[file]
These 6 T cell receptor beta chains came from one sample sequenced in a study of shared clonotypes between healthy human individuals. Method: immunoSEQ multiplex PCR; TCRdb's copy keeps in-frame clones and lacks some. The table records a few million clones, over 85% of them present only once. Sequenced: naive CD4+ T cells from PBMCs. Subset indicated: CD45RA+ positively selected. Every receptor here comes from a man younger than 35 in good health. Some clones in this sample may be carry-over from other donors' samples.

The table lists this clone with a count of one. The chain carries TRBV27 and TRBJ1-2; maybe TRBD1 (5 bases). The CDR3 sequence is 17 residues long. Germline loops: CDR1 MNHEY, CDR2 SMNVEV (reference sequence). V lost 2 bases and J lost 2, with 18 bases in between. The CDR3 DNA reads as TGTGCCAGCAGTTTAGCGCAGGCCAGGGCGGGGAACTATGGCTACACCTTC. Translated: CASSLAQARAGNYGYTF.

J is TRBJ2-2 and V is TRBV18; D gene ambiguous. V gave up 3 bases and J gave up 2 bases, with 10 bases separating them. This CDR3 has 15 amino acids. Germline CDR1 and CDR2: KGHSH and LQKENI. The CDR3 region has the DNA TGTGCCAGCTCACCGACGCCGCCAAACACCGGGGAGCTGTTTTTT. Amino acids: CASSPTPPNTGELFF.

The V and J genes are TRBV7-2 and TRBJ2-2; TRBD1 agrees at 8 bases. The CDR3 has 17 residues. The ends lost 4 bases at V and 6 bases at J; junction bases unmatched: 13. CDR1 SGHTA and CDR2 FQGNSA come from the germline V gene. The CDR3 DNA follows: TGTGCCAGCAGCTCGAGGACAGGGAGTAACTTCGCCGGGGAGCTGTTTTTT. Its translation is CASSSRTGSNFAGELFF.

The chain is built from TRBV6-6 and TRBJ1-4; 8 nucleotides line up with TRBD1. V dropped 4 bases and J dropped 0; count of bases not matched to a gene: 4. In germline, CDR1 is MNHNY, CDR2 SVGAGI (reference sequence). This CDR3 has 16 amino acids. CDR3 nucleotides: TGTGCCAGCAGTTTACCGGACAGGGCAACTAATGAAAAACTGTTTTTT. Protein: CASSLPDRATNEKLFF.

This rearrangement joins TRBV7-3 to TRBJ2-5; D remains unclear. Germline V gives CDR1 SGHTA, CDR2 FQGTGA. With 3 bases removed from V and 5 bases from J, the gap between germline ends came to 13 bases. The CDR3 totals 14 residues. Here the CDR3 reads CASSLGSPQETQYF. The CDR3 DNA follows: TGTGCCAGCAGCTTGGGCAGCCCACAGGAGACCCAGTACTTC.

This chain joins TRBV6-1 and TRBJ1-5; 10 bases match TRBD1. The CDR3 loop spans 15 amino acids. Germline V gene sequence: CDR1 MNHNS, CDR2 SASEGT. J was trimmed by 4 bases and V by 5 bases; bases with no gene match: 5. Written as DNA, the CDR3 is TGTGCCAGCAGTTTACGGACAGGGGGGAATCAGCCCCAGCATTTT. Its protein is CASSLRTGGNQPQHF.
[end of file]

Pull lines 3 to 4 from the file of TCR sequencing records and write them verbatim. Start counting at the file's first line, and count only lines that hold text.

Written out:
J is TRBJ2-2 and V is TRBV18; D gene ambiguous. V gave up 3 bases and J gave up 2 bases, with 10 bases separating them. This CDR3 has 15 amino acids. Germline CDR1 and CDR2: KGHSH and LQKENI. The CDR3 region has the DNA TGTGCCAGCTCACCGACGCCGCCAAACACCGGGGAGCTGTTTTTT. Amino acids: CASSPTPPNTGELFF.

The V and J genes are TRBV7-2 and TRBJ2-2; TRBD1 agrees at 8 bases. The CDR3 has 17 residues. The ends lost 4 bases at V and 6 bases at J; junction bases unmatched: 13. CDR1 SGHTA and CDR2 FQGNSA come from the germline V gene. The CDR3 DNA follows: TGTGCCAGCAGCTCGAGGACAGGGAGTAACTTCGCCGGGGAGCTGTTTTTT. Its translation is CASSSRTGSNFAGELFF.